Pre-service teacher beliefs about language learning: The second language acquisition course as an agent for change
Second language (SL) teachers bring a myriad of beliefs, assumptions and knowledge to language teaching and learning. As Anderson et al. (1995) have indicated, the beliefs, or folk pedagogics (Bruner. 1996), that pre-service teachers bring to SL teacher education programs may limit the "intake" of subject matter taught in professional education courses, and may, as Kagan (1992) notes, serve as a filter through which others' teaching performances are interpreted. As little is known about the impact of teacher education programs on these underlying beliefs systems, researchers have suggested that such programs need to incorporate self-reflective approaches early on to help pre-service teachers uncover and identify (1) what beliefs they hold, (2) how those beliefs were developed, and (3) how they change as a consequence of the components of the teacher education program. ^ This large mixed methods study, which sought to answer these questions, investigated the effects of an introductory SL acquisition course (20 class sections) on the beliefs of pre-service k-12 teachers (N=381) enrolled over a three-year period at a state university in California. Two different beliefs surveys, administered at the beginning and end of each course, and the teachers' written comments explaining their pre-and post-course differences constituted the data for the study. ^ The results revealed statistically significant differences in pre-course beliefs based on extent of experience in foreign language countries and contact with second language learners, and significant differences in pre- to post-course beliefs about the length of time for acquisition, the nature of errors and role of error correction, views of traditional methods of teaching, and the role of grammar in acquisition. In their post-course commentary, the teachers attributed changes in their beliefs to the SLA course content and activities, most notably, tutoring an ESL student (the first contact for some teachers). It was also found that depth and breadth of knowledge was revealed in the teacher commentary—information which could not be gleaned from the beliefs surveys alone. Overall, the study demonstrated how pre-service teacher beliefs evolve within the context of a professional education course. Implications for language policy, course design, and student/teacher evaluation are discussed. ^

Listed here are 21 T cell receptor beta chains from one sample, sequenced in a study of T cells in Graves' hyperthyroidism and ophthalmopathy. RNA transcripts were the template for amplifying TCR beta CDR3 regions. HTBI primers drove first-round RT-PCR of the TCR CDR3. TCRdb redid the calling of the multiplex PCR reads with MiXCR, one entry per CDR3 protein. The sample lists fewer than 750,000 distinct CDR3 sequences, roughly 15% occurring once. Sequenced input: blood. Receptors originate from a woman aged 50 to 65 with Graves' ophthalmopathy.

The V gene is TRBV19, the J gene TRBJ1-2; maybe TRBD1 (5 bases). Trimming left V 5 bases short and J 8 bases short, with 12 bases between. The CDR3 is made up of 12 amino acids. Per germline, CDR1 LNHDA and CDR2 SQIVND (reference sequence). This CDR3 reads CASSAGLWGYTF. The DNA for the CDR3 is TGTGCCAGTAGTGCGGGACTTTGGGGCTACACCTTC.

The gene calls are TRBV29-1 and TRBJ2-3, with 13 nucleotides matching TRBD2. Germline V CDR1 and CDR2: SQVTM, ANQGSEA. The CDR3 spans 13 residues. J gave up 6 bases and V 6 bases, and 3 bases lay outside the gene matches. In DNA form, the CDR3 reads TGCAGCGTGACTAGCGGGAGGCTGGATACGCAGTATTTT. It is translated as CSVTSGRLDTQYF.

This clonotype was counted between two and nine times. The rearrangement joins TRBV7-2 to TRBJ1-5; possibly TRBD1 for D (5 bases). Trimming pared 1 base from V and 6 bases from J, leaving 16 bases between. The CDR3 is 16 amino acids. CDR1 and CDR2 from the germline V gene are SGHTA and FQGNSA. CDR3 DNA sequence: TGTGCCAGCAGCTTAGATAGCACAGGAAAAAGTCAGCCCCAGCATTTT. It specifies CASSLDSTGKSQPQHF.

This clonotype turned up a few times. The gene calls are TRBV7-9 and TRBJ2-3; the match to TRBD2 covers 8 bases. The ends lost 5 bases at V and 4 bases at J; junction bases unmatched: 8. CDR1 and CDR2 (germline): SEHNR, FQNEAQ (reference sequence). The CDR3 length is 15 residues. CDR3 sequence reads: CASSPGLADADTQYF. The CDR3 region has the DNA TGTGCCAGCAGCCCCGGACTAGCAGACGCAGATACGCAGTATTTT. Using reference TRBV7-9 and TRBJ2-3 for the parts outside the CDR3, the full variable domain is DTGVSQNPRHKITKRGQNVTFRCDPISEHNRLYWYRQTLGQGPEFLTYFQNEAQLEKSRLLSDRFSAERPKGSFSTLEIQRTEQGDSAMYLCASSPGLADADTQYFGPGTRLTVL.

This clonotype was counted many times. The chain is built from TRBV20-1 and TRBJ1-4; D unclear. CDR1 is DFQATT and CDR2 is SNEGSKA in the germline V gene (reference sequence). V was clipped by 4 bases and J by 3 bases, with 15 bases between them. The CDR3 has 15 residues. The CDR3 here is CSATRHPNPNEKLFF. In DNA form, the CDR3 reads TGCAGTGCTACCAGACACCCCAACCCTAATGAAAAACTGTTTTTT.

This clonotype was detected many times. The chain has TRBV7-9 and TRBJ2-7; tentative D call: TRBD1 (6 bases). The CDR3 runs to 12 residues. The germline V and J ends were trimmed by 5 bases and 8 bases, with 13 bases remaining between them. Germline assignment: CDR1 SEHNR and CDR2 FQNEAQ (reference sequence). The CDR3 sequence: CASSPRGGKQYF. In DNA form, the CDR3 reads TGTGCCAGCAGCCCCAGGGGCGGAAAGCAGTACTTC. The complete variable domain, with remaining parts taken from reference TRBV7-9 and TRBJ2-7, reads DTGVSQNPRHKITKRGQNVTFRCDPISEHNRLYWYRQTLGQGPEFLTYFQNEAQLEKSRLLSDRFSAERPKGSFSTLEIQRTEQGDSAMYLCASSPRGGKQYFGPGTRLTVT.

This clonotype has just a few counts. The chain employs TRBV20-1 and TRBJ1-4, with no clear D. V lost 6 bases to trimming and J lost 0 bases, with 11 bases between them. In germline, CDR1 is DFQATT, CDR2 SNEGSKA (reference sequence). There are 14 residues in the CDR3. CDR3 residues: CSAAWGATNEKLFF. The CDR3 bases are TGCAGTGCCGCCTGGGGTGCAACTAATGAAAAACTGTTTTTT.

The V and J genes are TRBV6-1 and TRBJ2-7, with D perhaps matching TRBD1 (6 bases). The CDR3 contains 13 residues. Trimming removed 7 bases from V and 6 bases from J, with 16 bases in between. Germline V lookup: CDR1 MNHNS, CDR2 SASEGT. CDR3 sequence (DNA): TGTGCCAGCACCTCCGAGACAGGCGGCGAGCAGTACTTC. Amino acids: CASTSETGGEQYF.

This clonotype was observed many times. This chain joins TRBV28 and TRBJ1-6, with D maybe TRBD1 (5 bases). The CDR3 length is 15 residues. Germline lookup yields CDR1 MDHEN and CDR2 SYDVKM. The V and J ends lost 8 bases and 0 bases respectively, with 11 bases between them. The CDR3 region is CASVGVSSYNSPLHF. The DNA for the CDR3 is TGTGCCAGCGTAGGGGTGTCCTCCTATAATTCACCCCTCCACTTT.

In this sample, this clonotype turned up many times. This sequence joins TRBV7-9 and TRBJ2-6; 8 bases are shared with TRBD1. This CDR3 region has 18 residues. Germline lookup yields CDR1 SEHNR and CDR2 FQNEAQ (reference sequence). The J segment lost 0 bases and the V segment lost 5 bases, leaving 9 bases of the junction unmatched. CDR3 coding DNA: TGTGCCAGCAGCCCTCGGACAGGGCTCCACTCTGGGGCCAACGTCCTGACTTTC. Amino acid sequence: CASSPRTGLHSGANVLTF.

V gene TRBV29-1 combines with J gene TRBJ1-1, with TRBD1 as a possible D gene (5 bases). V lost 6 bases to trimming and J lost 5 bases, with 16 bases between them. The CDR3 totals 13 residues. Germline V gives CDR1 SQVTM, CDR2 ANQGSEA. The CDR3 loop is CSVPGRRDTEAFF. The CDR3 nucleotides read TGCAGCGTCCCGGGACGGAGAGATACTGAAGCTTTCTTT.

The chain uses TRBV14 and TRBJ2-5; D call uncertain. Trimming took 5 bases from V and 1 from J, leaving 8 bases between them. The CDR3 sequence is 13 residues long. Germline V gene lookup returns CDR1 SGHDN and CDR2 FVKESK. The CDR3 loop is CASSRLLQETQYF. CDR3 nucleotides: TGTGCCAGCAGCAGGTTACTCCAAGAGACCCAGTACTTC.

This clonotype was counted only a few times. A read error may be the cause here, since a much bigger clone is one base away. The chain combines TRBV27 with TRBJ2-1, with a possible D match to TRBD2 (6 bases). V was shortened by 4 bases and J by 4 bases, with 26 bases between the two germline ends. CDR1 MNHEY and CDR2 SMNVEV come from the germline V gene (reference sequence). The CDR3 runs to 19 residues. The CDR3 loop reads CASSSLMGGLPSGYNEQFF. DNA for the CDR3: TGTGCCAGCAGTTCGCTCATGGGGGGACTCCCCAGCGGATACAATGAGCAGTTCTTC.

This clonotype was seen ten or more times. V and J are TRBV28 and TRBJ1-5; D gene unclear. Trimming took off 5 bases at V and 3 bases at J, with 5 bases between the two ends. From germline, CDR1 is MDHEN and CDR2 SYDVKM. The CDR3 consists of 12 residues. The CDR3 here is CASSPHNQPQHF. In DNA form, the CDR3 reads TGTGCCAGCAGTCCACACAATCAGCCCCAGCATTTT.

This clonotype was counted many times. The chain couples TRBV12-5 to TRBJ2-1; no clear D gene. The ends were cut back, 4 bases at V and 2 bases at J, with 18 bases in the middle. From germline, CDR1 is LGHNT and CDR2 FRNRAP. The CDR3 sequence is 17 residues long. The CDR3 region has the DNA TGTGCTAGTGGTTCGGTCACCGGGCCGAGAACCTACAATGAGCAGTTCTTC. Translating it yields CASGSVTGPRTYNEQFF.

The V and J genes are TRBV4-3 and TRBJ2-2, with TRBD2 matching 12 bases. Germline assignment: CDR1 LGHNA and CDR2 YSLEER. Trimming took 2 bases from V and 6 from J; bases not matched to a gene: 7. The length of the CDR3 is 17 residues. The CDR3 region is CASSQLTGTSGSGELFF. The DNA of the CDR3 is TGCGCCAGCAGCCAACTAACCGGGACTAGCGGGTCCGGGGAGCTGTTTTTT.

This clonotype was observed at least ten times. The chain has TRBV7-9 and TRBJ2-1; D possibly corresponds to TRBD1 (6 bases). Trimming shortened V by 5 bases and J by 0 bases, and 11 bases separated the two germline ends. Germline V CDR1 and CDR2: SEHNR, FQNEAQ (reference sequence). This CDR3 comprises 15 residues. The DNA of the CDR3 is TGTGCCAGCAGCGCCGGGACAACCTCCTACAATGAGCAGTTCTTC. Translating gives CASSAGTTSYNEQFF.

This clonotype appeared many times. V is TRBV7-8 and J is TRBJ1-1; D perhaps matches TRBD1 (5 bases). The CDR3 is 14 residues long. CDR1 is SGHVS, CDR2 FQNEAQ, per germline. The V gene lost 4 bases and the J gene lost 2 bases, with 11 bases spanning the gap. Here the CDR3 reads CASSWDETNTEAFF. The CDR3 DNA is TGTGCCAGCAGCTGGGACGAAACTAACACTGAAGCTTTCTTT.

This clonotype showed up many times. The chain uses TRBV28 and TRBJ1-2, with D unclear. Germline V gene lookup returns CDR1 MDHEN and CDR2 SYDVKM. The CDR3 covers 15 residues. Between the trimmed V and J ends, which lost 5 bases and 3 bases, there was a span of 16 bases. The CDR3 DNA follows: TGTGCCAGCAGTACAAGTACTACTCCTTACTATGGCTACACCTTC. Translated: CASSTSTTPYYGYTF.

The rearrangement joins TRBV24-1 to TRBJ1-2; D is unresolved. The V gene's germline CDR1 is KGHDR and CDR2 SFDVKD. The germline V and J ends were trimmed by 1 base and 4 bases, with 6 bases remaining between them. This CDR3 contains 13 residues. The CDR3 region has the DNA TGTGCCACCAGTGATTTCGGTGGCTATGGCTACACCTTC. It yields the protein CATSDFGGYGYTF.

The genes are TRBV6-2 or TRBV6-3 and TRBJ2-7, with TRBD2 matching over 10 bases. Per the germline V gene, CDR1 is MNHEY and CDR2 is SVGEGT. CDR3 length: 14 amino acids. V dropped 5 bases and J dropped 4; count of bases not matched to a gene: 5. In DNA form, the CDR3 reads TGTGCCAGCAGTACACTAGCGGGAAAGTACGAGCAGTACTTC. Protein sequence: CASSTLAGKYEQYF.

Education, Language and Literature|Education, Bilingual and Multicultural|Education, Teacher Training
"Pre-service teacher beliefs about language learning: The second language acquisition course as an agent for change"
(January 1, 2008).
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